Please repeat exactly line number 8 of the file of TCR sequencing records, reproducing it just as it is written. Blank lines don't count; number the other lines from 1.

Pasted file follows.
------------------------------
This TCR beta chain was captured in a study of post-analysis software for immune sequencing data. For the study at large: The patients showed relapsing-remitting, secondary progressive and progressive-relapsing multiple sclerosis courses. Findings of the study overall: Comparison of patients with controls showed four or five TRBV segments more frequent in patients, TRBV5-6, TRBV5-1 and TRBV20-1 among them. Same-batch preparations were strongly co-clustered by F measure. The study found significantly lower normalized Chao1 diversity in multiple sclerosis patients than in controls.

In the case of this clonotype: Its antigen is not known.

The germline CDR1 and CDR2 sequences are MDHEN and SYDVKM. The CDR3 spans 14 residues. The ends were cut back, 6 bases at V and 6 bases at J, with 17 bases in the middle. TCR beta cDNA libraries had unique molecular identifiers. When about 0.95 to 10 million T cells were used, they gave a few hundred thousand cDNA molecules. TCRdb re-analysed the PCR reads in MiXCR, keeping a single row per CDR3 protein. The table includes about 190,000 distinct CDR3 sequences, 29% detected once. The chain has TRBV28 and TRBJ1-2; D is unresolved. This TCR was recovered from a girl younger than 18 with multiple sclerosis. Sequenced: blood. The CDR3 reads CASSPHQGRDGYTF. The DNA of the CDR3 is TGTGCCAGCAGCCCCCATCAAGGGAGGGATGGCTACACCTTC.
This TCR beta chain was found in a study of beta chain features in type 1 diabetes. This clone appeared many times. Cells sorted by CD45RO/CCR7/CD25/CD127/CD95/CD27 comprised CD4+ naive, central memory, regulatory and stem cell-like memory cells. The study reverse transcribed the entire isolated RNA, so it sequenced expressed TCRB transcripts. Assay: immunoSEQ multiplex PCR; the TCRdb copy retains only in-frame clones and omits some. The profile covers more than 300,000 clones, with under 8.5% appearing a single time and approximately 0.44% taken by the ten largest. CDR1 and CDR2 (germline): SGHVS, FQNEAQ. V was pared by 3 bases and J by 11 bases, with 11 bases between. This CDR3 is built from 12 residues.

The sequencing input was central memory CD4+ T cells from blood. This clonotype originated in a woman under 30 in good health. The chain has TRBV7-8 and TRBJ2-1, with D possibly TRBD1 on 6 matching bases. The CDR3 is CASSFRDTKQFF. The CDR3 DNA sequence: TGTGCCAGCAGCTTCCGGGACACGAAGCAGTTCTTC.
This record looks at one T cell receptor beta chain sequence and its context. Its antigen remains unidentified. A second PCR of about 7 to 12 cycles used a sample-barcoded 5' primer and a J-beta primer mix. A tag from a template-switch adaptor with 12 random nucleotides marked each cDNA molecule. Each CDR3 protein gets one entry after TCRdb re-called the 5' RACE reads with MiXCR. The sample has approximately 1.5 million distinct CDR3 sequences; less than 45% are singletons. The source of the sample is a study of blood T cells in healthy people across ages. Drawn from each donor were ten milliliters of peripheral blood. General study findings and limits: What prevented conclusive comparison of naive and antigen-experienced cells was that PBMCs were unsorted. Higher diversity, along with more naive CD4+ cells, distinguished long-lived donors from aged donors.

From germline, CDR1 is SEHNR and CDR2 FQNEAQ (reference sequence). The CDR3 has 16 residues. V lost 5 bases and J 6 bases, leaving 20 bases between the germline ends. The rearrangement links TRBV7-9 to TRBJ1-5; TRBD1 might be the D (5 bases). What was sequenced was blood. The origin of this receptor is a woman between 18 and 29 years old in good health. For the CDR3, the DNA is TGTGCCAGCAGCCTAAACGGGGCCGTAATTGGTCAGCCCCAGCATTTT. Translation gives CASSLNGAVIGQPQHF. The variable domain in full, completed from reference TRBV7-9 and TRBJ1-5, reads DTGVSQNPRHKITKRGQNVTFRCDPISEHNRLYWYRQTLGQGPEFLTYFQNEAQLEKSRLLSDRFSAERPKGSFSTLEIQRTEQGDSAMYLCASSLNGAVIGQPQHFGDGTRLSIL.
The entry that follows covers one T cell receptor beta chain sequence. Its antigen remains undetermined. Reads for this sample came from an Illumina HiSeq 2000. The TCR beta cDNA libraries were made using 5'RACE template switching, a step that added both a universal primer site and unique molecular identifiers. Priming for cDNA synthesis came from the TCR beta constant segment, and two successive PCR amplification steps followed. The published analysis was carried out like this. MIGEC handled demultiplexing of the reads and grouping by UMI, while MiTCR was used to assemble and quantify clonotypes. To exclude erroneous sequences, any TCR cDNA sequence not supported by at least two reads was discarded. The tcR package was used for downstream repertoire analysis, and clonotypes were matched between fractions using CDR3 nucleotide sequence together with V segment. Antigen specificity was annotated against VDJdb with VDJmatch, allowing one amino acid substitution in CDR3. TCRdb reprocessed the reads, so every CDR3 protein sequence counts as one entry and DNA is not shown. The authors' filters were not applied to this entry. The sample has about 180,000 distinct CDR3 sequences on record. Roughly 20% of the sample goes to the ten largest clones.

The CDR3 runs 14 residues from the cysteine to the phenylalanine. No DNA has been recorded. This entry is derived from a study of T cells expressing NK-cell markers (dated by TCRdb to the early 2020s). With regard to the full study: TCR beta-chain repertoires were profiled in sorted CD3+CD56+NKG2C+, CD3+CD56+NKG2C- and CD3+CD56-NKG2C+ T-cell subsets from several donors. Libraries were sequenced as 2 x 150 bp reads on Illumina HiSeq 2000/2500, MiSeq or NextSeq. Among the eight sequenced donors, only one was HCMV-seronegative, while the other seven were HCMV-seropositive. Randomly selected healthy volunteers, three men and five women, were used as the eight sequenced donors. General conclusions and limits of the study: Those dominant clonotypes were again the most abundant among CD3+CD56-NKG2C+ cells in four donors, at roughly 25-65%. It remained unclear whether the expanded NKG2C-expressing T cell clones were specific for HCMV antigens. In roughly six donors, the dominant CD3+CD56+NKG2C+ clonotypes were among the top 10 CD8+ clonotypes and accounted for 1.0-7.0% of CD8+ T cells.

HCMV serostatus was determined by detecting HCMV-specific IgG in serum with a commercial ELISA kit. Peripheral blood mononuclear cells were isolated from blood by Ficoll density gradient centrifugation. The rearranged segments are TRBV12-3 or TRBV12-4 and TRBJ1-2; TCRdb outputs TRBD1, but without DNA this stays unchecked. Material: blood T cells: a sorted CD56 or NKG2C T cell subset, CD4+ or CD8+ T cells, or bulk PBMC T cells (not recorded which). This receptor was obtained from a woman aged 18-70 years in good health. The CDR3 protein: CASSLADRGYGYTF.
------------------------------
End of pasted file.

The entry that follows covers one T cell receptor beta chain sequence. Its antigen remains undetermined. Reads for this sample came from an Illumina HiSeq 2000. The TCR beta cDNA libraries were made using 5'RACE template switching, a step that added both a universal primer site and unique molecular identifiers. Priming for cDNA synthesis came from the TCR beta constant segment, and two successive PCR amplification steps followed. The published analysis was carried out like this. MIGEC handled demultiplexing of the reads and grouping by UMI, while MiTCR was used to assemble and quantify clonotypes. To exclude erroneous sequences, any TCR cDNA sequence not supported by at least two reads was discarded. The tcR package was used for downstream repertoire analysis, and clonotypes were matched between fractions using CDR3 nucleotide sequence together with V segment. Antigen specificity was annotated against VDJdb with VDJmatch, allowing one amino acid substitution in CDR3. TCRdb reprocessed the reads, so every CDR3 protein sequence counts as one entry and DNA is not shown. The authors' filters were not applied to this entry. The sample has about 180,000 distinct CDR3 sequences on record. Roughly 20% of the sample goes to the ten largest clones.